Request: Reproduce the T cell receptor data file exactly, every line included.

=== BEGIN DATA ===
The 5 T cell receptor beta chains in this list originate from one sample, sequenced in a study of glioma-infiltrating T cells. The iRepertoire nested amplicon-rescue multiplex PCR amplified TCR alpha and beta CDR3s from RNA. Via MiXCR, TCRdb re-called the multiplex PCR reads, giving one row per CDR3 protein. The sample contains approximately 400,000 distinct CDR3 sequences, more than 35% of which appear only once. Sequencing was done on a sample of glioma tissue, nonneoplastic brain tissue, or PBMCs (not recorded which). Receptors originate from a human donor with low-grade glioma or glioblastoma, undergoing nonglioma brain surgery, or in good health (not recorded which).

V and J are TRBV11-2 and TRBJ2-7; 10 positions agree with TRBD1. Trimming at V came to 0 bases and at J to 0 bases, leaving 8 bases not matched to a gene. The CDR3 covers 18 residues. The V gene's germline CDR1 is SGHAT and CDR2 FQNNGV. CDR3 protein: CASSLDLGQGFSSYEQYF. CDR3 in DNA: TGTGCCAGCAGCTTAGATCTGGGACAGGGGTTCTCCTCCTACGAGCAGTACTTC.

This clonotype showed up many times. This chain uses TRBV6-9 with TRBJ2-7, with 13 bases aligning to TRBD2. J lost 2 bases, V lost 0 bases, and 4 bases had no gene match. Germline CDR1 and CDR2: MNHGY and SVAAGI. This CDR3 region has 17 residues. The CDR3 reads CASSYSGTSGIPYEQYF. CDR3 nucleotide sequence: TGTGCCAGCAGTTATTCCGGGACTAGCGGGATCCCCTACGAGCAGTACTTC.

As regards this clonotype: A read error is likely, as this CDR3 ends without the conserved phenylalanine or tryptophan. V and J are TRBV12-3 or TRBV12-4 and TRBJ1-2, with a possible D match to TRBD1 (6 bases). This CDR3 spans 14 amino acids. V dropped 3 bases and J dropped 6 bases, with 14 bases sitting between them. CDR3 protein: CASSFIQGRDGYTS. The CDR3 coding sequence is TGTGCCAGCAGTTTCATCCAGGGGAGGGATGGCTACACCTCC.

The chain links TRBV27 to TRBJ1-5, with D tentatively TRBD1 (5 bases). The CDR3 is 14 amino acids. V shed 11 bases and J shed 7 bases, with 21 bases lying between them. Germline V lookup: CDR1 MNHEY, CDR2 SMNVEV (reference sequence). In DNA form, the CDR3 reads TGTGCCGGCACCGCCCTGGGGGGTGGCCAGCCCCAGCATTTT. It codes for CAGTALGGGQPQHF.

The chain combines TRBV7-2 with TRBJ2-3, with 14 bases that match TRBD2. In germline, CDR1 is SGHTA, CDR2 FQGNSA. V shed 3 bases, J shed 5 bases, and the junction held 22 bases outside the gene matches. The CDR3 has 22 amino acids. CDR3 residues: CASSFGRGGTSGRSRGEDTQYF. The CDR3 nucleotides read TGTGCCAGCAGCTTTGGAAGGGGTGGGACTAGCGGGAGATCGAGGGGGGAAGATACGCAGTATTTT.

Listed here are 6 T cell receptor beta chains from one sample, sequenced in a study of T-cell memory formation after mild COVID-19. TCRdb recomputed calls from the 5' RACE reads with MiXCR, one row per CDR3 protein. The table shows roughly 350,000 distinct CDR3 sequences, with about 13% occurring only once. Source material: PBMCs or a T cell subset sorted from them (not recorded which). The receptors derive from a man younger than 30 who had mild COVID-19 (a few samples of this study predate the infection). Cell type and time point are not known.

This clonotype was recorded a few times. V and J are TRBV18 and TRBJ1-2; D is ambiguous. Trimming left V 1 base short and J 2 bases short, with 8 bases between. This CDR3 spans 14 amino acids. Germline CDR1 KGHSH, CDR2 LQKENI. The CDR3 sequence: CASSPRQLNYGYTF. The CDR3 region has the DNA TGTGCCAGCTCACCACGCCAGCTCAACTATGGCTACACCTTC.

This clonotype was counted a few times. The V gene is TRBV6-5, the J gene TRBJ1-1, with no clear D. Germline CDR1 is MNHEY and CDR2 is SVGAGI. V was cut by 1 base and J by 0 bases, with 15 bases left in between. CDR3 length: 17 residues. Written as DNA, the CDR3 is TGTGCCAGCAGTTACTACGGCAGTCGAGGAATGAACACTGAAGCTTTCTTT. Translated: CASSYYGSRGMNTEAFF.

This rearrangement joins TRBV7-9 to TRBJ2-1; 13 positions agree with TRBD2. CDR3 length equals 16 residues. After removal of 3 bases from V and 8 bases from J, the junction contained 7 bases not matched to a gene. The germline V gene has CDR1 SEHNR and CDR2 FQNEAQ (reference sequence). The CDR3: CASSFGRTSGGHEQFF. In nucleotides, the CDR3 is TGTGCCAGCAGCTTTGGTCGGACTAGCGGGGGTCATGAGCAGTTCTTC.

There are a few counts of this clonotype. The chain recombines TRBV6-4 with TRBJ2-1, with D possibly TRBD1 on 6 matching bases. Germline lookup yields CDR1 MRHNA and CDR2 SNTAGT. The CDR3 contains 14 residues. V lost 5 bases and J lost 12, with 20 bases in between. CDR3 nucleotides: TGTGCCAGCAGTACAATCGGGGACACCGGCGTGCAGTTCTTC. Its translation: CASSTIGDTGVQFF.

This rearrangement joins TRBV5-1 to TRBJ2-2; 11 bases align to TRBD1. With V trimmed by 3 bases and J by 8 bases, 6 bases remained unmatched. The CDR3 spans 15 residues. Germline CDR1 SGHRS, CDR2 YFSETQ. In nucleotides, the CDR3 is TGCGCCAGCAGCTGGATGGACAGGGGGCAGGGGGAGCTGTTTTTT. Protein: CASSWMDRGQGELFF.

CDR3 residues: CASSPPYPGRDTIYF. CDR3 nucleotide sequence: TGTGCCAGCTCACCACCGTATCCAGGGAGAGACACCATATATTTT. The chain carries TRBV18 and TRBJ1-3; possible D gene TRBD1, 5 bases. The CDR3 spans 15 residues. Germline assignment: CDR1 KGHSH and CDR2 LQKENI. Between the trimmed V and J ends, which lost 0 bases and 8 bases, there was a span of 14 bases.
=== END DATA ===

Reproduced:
The 5 T cell receptor beta chains in this list originate from one sample, sequenced in a study of glioma-infiltrating T cells. The iRepertoire nested amplicon-rescue multiplex PCR amplified TCR alpha and beta CDR3s from RNA. Via MiXCR, TCRdb re-called the multiplex PCR reads, giving one row per CDR3 protein. The sample contains approximately 400,000 distinct CDR3 sequences, more than 35% of which appear only once. Sequencing was done on a sample of glioma tissue, nonneoplastic brain tissue, or PBMCs (not recorded which). Receptors originate from a human donor with low-grade glioma or glioblastoma, undergoing nonglioma brain surgery, or in good health (not recorded which).

V and J are TRBV11-2 and TRBJ2-7; 10 positions agree with TRBD1. Trimming at V came to 0 bases and at J to 0 bases, leaving 8 bases not matched to a gene. The CDR3 covers 18 residues. The V gene's germline CDR1 is SGHAT and CDR2 FQNNGV. CDR3 protein: CASSLDLGQGFSSYEQYF. CDR3 in DNA: TGTGCCAGCAGCTTAGATCTGGGACAGGGGTTCTCCTCCTACGAGCAGTACTTC.

This clonotype showed up many times. This chain uses TRBV6-9 with TRBJ2-7, with 13 bases aligning to TRBD2. J lost 2 bases, V lost 0 bases, and 4 bases had no gene match. Germline CDR1 and CDR2: MNHGY and SVAAGI. This CDR3 region has 17 residues. The CDR3 reads CASSYSGTSGIPYEQYF. CDR3 nucleotide sequence: TGTGCCAGCAGTTATTCCGGGACTAGCGGGATCCCCTACGAGCAGTACTTC.

As regards this clonotype: A read error is likely, as this CDR3 ends without the conserved phenylalanine or tryptophan. V and J are TRBV12-3 or TRBV12-4 and TRBJ1-2, with a possible D match to TRBD1 (6 bases). This CDR3 spans 14 amino acids. V dropped 3 bases and J dropped 6 bases, with 14 bases sitting between them. CDR3 protein: CASSFIQGRDGYTS. The CDR3 coding sequence is TGTGCCAGCAGTTTCATCCAGGGGAGGGATGGCTACACCTCC.

The chain links TRBV27 to TRBJ1-5, with D tentatively TRBD1 (5 bases). The CDR3 is 14 amino acids. V shed 11 bases and J shed 7 bases, with 21 bases lying between them. Germline V lookup: CDR1 MNHEY, CDR2 SMNVEV (reference sequence). In DNA form, the CDR3 reads TGTGCCGGCACCGCCCTGGGGGGTGGCCAGCCCCAGCATTTT. It codes for CAGTALGGGQPQHF.

The chain combines TRBV7-2 with TRBJ2-3, with 14 bases that match TRBD2. In germline, CDR1 is SGHTA, CDR2 FQGNSA. V shed 3 bases, J shed 5 bases, and the junction held 22 bases outside the gene matches. The CDR3 has 22 amino acids. CDR3 residues: CASSFGRGGTSGRSRGEDTQYF. The CDR3 nucleotides read TGTGCCAGCAGCTTTGGAAGGGGTGGGACTAGCGGGAGATCGAGGGGGGAAGATACGCAGTATTTT.

Listed here are 6 T cell receptor beta chains from one sample, sequenced in a study of T-cell memory formation after mild COVID-19. TCRdb recomputed calls from the 5' RACE reads with MiXCR, one row per CDR3 protein. The table shows roughly 350,000 distinct CDR3 sequences, with about 13% occurring only once. Source material: PBMCs or a T cell subset sorted from them (not recorded which). The receptors derive from a man younger than 30 who had mild COVID-19 (a few samples of this study predate the infection). Cell type and time point are not known.

This clonotype was recorded a few times. V and J are TRBV18 and TRBJ1-2; D is ambiguous. Trimming left V 1 base short and J 2 bases short, with 8 bases between. This CDR3 spans 14 amino acids. Germline CDR1 KGHSH, CDR2 LQKENI. The CDR3 sequence: CASSPRQLNYGYTF. The CDR3 region has the DNA TGTGCCAGCTCACCACGCCAGCTCAACTATGGCTACACCTTC.

This clonotype was counted a few times. The V gene is TRBV6-5, the J gene TRBJ1-1, with no clear D. Germline CDR1 is MNHEY and CDR2 is SVGAGI. V was cut by 1 base and J by 0 bases, with 15 bases left in between. CDR3 length: 17 residues. Written as DNA, the CDR3 is TGTGCCAGCAGTTACTACGGCAGTCGAGGAATGAACACTGAAGCTTTCTTT. Translated: CASSYYGSRGMNTEAFF.

This rearrangement joins TRBV7-9 to TRBJ2-1; 13 positions agree with TRBD2. CDR3 length equals 16 residues. After removal of 3 bases from V and 8 bases from J, the junction contained 7 bases not matched to a gene. The germline V gene has CDR1 SEHNR and CDR2 FQNEAQ (reference sequence). The CDR3: CASSFGRTSGGHEQFF. In nucleotides, the CDR3 is TGTGCCAGCAGCTTTGGTCGGACTAGCGGGGGTCATGAGCAGTTCTTC.

There are a few counts of this clonotype. The chain recombines TRBV6-4 with TRBJ2-1, with D possibly TRBD1 on 6 matching bases. Germline lookup yields CDR1 MRHNA and CDR2 SNTAGT. The CDR3 contains 14 residues. V lost 5 bases and J lost 12, with 20 bases in between. CDR3 nucleotides: TGTGCCAGCAGTACAATCGGGGACACCGGCGTGCAGTTCTTC. Its translation: CASSTIGDTGVQFF.

This rearrangement joins TRBV5-1 to TRBJ2-2; 11 bases align to TRBD1. With V trimmed by 3 bases and J by 8 bases, 6 bases remained unmatched. The CDR3 spans 15 residues. Germline CDR1 SGHRS, CDR2 YFSETQ. In nucleotides, the CDR3 is TGCGCCAGCAGCTGGATGGACAGGGGGCAGGGGGAGCTGTTTTTT. Protein: CASSWMDRGQGELFF.

CDR3 residues: CASSPPYPGRDTIYF. CDR3 nucleotide sequence: TGTGCCAGCTCACCACCGTATCCAGGGAGAGACACCATATATTTT. The chain carries TRBV18 and TRBJ1-3; possible D gene TRBD1, 5 bases. The CDR3 spans 15 residues. Germline assignment: CDR1 KGHSH and CDR2 LQKENI. Between the trimmed V and J ends, which lost 0 bases and 8 bases, there was a span of 14 bases.